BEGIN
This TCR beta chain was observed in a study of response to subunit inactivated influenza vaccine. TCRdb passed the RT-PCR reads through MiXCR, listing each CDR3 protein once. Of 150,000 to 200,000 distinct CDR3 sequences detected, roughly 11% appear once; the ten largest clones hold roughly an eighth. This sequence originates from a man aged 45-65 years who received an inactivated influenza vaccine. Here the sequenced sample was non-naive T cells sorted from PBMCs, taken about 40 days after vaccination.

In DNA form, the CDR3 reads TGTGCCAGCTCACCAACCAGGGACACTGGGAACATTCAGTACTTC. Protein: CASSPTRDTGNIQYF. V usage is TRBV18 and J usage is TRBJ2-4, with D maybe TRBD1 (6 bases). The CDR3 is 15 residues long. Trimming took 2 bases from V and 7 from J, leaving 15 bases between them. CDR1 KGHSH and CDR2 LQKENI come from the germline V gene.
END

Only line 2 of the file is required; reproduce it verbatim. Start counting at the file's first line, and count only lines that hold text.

In DNA form, the CDR3 reads TGTGCCAGCTCACCAACCAGGGACACTGGGAACATTCAGTACTTC. Protein: CASSPTRDTGNIQYF. V usage is TRBV18 and J usage is TRBJ2-4, with D maybe TRBD1 (6 bases). The CDR3 is 15 residues long. Trimming took 2 bases from V and 7 from J, leaving 15 bases between them. CDR1 KGHSH and CDR2 LQKENI come from the germline V gene.